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Publication numberUS7774494 B2
Publication typeGrant
Application numberUS 11/664,753
PCT numberPCT/US2005/036385
Publication dateAug 10, 2010
Filing dateOct 7, 2005
Priority dateOct 7, 2004
Fee statusPaid
Also published asCA2582680A1, CA2582680C, CN101036329A, CN101036329B, EP1797658A1, US20090121740, WO2006042207A1
Publication number11664753, 664753, PCT/2005/36385, PCT/US/2005/036385, PCT/US/2005/36385, PCT/US/5/036385, PCT/US/5/36385, PCT/US2005/036385, PCT/US2005/36385, PCT/US2005036385, PCT/US200536385, PCT/US5/036385, PCT/US5/36385, PCT/US5036385, PCT/US536385, US 7774494 B2, US 7774494B2, US-B2-7774494, US7774494 B2, US7774494B2
InventorsMichael Thomas Hauke
Original AssigneeThomson Licensing
Export CitationBiBTeX, EndNote, RefMan
External Links: USPTO, USPTO Assignment, Espacenet
Audio/video router
US 7774494 B2
Abstract
Technique for Routing digital audio and digital video signals commences by routing a digital video signal, devoid of embedded digital audio, to at least one output, typically by way of a video cross-point switch. At least one digital audio signal undergoes buffering to obtain a prescribed amount of data prior re-timing of the digital audio signal to a prescribed timing format. Following buffering and re-timing, the digital audio signal undergoes routing to at least one output, typically by way of an audio cross-point switch. When routed to outputs associated with each other, the digital audio signal undergoes embedding in the digital video.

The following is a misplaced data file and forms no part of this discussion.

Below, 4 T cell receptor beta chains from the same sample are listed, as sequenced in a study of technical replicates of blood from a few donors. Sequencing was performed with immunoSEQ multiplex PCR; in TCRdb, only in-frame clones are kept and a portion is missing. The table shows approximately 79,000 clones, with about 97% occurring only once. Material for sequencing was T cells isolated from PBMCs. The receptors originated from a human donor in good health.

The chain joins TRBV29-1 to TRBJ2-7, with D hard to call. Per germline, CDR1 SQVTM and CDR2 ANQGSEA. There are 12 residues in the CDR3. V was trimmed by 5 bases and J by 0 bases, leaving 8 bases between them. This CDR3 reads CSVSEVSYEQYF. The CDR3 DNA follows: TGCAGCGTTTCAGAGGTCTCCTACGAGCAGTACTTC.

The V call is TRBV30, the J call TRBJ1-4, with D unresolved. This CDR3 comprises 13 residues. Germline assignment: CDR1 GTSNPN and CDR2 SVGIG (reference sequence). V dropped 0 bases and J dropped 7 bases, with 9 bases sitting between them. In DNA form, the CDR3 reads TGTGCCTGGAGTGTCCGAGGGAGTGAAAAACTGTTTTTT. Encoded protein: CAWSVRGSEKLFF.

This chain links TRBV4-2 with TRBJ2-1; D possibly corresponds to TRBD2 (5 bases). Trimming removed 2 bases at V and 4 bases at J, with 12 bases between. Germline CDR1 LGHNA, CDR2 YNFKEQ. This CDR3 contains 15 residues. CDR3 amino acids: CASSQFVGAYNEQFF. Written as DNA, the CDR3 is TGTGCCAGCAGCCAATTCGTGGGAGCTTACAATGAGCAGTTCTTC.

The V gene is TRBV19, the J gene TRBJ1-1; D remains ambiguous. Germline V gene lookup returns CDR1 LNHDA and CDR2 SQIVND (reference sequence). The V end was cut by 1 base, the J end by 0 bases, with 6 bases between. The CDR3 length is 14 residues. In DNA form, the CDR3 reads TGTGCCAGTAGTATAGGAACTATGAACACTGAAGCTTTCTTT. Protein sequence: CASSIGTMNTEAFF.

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Claims(15)
1. A method for routing digital audio and digital video signals, comprising the steps of:
(a) routing a digital video signal, to at least one video destination,
(b) buffering at least one digital audio signal;
(c) re-timing of the digital audio signal to a prescribed timing format upon buffering a prescribed amount of the digital audio signal;
(d) routing the digital audio signal to at least one audio destination,
(e) embedding the digital audio signal in the digital video signal when the digital audio signal and the digital video signal are routed to destinations that correspond with each other.
2. The method according to claim 1 further comprising the step of de-embedding the digital audio signal from the digital video signal prior to buffering.
3. The method according to claim 2 wherein each of steps (b)-(e) is repeated for each of a plurality of digital audio signals embedded in the digital video signal.
4. The method according to claim 3 further comprising the step of routing the digital audio signals from the plurality of digital audio signals to a single destination and embedding the plurality of digital audio signals in different groups of channels in a single output digital video signal.